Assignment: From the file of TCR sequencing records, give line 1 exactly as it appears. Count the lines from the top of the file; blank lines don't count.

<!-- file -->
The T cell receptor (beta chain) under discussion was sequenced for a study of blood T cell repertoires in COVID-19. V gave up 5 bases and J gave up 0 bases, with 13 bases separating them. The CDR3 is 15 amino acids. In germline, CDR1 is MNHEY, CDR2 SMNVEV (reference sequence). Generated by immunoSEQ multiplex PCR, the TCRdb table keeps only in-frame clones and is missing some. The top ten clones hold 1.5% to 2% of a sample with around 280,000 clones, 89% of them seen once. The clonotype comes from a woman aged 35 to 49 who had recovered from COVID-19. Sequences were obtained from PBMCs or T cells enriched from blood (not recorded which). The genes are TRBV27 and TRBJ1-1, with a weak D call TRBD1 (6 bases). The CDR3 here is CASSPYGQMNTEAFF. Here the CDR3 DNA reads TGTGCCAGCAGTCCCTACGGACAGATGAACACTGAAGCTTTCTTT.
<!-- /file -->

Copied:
The T cell receptor (beta chain) under discussion was sequenced for a study of blood T cell repertoires in COVID-19. V gave up 5 bases and J gave up 0 bases, with 13 bases separating them. The CDR3 is 15 amino acids. In germline, CDR1 is MNHEY, CDR2 SMNVEV (reference sequence). Generated by immunoSEQ multiplex PCR, the TCRdb table keeps only in-frame clones and is missing some. The top ten clones hold 1.5% to 2% of a sample with around 280,000 clones, 89% of them seen once. The clonotype comes from a woman aged 35 to 49 who had recovered from COVID-19. Sequences were obtained from PBMCs or T cells enriched from blood (not recorded which). The genes are TRBV27 and TRBJ1-1, with a weak D call TRBD1 (6 bases). The CDR3 here is CASSPYGQMNTEAFF. Here the CDR3 DNA reads TGTGCCAGCAGTCCCTACGGACAGATGAACACTGAAGCTTTCTTT.